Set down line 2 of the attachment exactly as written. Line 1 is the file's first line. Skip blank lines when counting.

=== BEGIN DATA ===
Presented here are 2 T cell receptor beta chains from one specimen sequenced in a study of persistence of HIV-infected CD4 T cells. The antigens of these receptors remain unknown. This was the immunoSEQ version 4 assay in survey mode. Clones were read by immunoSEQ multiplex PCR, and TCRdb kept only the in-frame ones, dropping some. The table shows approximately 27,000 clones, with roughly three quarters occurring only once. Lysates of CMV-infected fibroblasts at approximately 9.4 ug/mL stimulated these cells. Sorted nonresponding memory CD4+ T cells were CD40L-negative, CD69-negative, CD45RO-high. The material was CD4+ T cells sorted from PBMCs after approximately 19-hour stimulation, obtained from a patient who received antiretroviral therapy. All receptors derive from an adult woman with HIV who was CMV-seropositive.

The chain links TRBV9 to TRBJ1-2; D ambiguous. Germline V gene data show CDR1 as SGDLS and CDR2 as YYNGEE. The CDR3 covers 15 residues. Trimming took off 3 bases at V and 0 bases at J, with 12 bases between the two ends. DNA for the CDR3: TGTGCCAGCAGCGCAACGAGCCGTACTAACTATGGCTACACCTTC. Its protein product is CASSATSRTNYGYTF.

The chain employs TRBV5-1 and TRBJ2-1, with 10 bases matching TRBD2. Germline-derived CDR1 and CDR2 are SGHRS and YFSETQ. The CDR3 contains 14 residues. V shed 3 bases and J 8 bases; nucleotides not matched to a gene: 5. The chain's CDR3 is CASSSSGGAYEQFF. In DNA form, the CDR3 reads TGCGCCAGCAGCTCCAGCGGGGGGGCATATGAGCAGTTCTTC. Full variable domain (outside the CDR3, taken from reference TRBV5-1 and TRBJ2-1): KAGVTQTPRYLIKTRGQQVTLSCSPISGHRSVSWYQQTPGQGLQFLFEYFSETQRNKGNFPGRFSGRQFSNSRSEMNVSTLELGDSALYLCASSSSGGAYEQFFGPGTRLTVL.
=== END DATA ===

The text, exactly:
The chain links TRBV9 to TRBJ1-2; D ambiguous. Germline V gene data show CDR1 as SGDLS and CDR2 as YYNGEE. The CDR3 covers 15 residues. Trimming took off 3 bases at V and 0 bases at J, with 12 bases between the two ends. DNA for the CDR3: TGTGCCAGCAGCGCAACGAGCCGTACTAACTATGGCTACACCTTC. Its protein product is CASSATSRTNYGYTF.